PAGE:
Once the location of splices 140 is established, a cable directory can be completed. The cables are partitioned into two groupings. In the first grouping, a preselected number of pairs, typically 500, are assigned to the first framework zone and different sets of pairs are assigned to every other zone in a line-up; the second grouping fills the remaining framework zones in that line-up. By dedicating separate spreading racks for each grouping associated with a framework line-up (e.g., in FIG. 1, racks 160 and 161 associated with line-up 110) the natural cable crosses are eliminated and cable pile-up is minimized. This result is shown pictorially by comparing FIGS. 4 and 5. From FIG. 4, a single grouping of the five cables results in cable crosses; however, dividing the cables into two groups eliminates crosses, as depicted in FIG. 5.
In FIG. 4, five framework zones 200-204 are depicted. Oftentimes, rather than couching the discussion in terms of zones, it is convenient to use a nomenclature couched in terms of modules. Accordingly, the leftmost half module in zone 200, which is allocated to equipment terminations, is designated module 0. The next full module, module 1, is a field of frame appearances terminating protector leads. The equipment module that spans zones 200 and 201 is designated module 3. The sequencing and numbering continues in this manner. With this nomenclature, the table in FIG. 6 presents the two groupings of cables for single, double and triple line-ups and for line-up lengths ranging from 10 to 20 modules. In any given column in FIG. 6, the leftmost arrangement of modules represents the cables assigned to the first grouping and the rightmost arrangement of modules comprises the second grouping. The groupings depicted in FIG. 5 correspond to the column labelled "10" under the heading "SINGLE".
Once the groupings have been determined via the appropriate column in FIG. 6, a cable directory is generated. The directory summarizes the allocation of the pairs appearing in cables 141,142, . . . (see FIG. 1) to insure diverse appearances of the pairs on frame system 100 so as to minimize jumper lengths. A portion of a typical cable location directory based on a single line-up, ten module system is given in Table 1.
NUMBER PAIRS MODULE SHELF
141 1-500 1 6
501-1000 5 6
1001-1200 9 6
142 1-300 9 6
301-800 3 6
801-1300 7 6
1301-1700 1 6
143 1-100 1 6
101-600 5 6
601-1100 9 6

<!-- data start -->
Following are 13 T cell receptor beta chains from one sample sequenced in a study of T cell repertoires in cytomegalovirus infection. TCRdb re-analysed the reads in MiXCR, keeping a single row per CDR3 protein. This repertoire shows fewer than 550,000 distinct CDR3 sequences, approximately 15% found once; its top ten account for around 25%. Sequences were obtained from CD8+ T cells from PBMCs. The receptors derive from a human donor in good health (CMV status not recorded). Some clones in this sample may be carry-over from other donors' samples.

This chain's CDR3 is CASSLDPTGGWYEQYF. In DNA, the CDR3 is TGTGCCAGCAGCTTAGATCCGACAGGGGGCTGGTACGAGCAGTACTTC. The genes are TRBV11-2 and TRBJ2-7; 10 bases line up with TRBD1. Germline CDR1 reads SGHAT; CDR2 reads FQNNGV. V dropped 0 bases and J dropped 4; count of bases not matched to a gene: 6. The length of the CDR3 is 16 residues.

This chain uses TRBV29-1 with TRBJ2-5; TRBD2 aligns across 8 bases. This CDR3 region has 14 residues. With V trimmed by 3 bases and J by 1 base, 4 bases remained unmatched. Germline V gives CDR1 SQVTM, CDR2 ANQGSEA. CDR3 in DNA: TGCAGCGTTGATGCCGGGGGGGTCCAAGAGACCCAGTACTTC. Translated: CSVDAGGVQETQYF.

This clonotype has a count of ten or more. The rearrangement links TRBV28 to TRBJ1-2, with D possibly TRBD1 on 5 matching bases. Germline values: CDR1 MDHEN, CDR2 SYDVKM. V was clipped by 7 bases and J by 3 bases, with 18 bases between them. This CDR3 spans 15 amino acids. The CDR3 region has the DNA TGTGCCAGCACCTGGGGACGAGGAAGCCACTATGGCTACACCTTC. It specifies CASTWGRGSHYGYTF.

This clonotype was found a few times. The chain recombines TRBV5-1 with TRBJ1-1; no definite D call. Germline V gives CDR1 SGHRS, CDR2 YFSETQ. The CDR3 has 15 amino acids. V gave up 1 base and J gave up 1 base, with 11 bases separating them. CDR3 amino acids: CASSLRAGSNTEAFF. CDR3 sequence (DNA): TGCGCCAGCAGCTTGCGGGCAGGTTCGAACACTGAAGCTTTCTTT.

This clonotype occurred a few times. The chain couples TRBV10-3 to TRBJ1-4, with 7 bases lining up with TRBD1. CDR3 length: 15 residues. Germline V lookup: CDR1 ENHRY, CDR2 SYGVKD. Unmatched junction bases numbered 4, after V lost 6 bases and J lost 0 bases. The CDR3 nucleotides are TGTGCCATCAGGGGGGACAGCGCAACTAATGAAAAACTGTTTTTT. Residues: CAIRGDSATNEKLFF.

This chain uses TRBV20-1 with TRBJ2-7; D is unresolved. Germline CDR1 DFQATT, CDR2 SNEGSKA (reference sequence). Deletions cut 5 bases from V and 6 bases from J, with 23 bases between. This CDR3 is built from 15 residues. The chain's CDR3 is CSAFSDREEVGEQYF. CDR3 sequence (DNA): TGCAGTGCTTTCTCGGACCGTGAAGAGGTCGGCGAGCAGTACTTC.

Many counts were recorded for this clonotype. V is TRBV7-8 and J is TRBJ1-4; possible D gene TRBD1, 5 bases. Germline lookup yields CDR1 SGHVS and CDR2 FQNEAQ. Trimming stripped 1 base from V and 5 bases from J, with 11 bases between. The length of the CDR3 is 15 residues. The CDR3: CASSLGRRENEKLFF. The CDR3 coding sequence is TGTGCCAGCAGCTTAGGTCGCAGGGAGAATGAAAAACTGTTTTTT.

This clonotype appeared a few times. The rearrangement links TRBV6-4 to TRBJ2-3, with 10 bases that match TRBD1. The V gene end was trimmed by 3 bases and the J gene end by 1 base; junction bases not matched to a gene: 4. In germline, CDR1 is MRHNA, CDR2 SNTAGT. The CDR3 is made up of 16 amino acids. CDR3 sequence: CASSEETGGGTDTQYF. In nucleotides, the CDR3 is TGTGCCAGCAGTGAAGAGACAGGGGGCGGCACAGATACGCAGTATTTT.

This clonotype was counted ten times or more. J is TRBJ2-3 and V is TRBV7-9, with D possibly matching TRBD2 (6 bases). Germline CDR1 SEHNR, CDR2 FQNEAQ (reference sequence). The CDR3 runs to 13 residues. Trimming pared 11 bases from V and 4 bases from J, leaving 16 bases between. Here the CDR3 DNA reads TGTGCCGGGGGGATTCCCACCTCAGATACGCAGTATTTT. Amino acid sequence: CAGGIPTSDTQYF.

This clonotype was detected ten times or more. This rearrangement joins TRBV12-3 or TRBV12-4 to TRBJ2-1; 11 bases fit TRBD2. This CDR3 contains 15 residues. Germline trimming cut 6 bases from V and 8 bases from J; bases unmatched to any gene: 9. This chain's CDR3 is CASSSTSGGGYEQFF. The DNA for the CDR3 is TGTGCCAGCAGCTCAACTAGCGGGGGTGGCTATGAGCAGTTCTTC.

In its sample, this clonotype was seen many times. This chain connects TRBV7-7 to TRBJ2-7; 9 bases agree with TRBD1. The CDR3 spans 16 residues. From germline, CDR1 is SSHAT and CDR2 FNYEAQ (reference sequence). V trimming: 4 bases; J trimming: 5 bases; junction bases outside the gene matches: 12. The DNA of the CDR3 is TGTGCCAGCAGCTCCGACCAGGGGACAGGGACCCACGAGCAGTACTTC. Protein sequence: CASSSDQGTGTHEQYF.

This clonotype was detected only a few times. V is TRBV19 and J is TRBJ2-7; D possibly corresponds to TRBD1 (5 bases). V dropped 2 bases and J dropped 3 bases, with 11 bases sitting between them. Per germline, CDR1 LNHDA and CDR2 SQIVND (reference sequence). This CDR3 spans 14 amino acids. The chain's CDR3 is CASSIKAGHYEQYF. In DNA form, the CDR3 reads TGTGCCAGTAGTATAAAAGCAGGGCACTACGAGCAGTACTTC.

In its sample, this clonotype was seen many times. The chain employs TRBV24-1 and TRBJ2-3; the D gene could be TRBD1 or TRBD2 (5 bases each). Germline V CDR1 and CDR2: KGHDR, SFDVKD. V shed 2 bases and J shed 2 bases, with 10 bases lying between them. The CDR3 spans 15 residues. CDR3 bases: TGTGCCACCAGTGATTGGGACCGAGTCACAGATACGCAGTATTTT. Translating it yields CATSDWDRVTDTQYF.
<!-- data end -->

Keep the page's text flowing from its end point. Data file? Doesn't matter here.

1101-1200 3 6
144 1-400 3 6
401-900 7 6
901-1200 1 5
In each module, there are typically 10 shelves and each shelf has terminal blocks adapted to accept typically 1000 pairs. From Table 1, it is seen that the 1000 pairs terminating in shelf 6 of module 1 arise from pairs 1-500 of cable 141, pairs 1301-1700 of cable 142 and pairs 1-100 of cable 143. Once shelf 6 is filled, the pairs are assigned to shelf 5, then shelf 7, and so forth until all shelves and modules are filled.
Although the spreading of Table 1 demonstrates one technique for allocating pairs, it is apparent that other techniques may also be developed with the proviso that sufficient spreading is to be maintained to avoid long jumpers.
With reference again to FIG. 3, the racking structure and cable routing technique are now discussed in more detail. Spreading racks 160-164 carry tip cables (130,131 of FIG. 1) from the framework zone to lateral rack 170. These racks 160-164 run parallel to the frame line-ups at a level immediately above the top of the frames. There are two spreading racks per frame line-up and one is dedicated to carrying the first pair grouping and the other the second pair grouping. Spreading racks may be identified by alphanumerics as a shorthand notation. First spreading rack 160 is designated as having horizontal orientation A, second rack 161 has orientation B in the horizontal plane, and so forth. A number following the letter identifier indicates the height at which a rack lies above the in-line frames--1 represents the lowest plane, 2 indicates a plane above level 1, and so on. Thus, rack A1 translates to the first spreading rack at the first level or rack 160.
Tip lateral rack 170 is used only when spreading overhead to more than one framework line-up. The lateral racks carry tip cables from spreading racks 160-164 to tip distribution rack 150. The lateral racks run perpendicular to the frame line-ups at the uppermost level, generally level 2. The number of tip lateral racks is equal to the number of OSP modules in the longest line-up. Two lateral racks per central office equipment module (racks 192 and 193 in FIG. 3) are used for routing office equipment leads. Lateral racks are numbered consecutively. Every third lateral starting with number 2 is a tip cable lateral in a multiple line-up system; otherwise, equipment laterals are numbered consecutively.